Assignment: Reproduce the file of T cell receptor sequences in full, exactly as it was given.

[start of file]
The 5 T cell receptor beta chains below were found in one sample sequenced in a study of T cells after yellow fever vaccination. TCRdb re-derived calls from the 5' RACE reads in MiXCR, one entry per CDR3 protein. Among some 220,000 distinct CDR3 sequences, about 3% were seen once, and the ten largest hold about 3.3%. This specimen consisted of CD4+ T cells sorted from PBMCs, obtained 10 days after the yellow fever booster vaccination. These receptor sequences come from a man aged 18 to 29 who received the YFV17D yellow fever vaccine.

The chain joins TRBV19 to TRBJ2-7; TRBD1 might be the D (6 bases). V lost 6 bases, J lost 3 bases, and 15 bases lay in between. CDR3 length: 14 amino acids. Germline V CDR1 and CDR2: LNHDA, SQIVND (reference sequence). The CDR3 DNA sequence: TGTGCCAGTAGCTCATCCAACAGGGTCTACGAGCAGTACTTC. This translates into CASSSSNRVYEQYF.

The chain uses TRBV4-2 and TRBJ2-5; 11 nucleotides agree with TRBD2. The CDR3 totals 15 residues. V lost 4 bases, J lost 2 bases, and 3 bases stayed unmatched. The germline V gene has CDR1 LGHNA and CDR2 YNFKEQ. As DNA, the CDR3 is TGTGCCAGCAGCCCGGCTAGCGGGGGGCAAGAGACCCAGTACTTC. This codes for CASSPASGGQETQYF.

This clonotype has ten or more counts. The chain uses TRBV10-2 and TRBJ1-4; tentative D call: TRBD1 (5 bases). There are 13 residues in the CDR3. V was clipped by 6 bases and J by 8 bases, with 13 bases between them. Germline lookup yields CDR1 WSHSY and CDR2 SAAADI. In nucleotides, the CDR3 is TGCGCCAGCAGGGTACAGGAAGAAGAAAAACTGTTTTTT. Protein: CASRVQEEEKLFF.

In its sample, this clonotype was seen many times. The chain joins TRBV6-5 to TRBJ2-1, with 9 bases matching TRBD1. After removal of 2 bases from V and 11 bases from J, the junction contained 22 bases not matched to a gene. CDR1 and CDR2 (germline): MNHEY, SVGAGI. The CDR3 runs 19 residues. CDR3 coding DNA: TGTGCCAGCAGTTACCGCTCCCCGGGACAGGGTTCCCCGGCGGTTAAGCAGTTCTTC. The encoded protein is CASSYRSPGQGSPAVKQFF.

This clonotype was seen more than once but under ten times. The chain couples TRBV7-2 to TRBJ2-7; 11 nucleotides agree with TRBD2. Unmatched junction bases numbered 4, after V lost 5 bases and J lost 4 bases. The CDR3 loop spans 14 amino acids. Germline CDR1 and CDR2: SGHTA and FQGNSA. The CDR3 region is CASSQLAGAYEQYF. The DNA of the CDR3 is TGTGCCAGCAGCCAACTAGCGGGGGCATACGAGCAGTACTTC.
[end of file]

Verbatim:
The 5 T cell receptor beta chains below were found in one sample sequenced in a study of T cells after yellow fever vaccination. TCRdb re-derived calls from the 5' RACE reads in MiXCR, one entry per CDR3 protein. Among some 220,000 distinct CDR3 sequences, about 3% were seen once, and the ten largest hold about 3.3%. This specimen consisted of CD4+ T cells sorted from PBMCs, obtained 10 days after the yellow fever booster vaccination. These receptor sequences come from a man aged 18 to 29 who received the YFV17D yellow fever vaccine.

The chain joins TRBV19 to TRBJ2-7; TRBD1 might be the D (6 bases). V lost 6 bases, J lost 3 bases, and 15 bases lay in between. CDR3 length: 14 amino acids. Germline V CDR1 and CDR2: LNHDA, SQIVND (reference sequence). The CDR3 DNA sequence: TGTGCCAGTAGCTCATCCAACAGGGTCTACGAGCAGTACTTC. This translates into CASSSSNRVYEQYF.

The chain uses TRBV4-2 and TRBJ2-5; 11 nucleotides agree with TRBD2. The CDR3 totals 15 residues. V lost 4 bases, J lost 2 bases, and 3 bases stayed unmatched. The germline V gene has CDR1 LGHNA and CDR2 YNFKEQ. As DNA, the CDR3 is TGTGCCAGCAGCCCGGCTAGCGGGGGGCAAGAGACCCAGTACTTC. This codes for CASSPASGGQETQYF.

This clonotype has ten or more counts. The chain uses TRBV10-2 and TRBJ1-4; tentative D call: TRBD1 (5 bases). There are 13 residues in the CDR3. V was clipped by 6 bases and J by 8 bases, with 13 bases between them. Germline lookup yields CDR1 WSHSY and CDR2 SAAADI. In nucleotides, the CDR3 is TGCGCCAGCAGGGTACAGGAAGAAGAAAAACTGTTTTTT. Protein: CASRVQEEEKLFF.

In its sample, this clonotype was seen many times. The chain joins TRBV6-5 to TRBJ2-1, with 9 bases matching TRBD1. After removal of 2 bases from V and 11 bases from J, the junction contained 22 bases not matched to a gene. CDR1 and CDR2 (germline): MNHEY, SVGAGI. The CDR3 runs 19 residues. CDR3 coding DNA: TGTGCCAGCAGTTACCGCTCCCCGGGACAGGGTTCCCCGGCGGTTAAGCAGTTCTTC. The encoded protein is CASSYRSPGQGSPAVKQFF.

This clonotype was seen more than once but under ten times. The chain couples TRBV7-2 to TRBJ2-7; 11 nucleotides agree with TRBD2. Unmatched junction bases numbered 4, after V lost 5 bases and J lost 4 bases. The CDR3 loop spans 14 amino acids. Germline CDR1 and CDR2: SGHTA and FQGNSA. The CDR3 region is CASSQLAGAYEQYF. The DNA of the CDR3 is TGTGCCAGCAGCCAACTAGCGGGGGCATACGAGCAGTACTTC.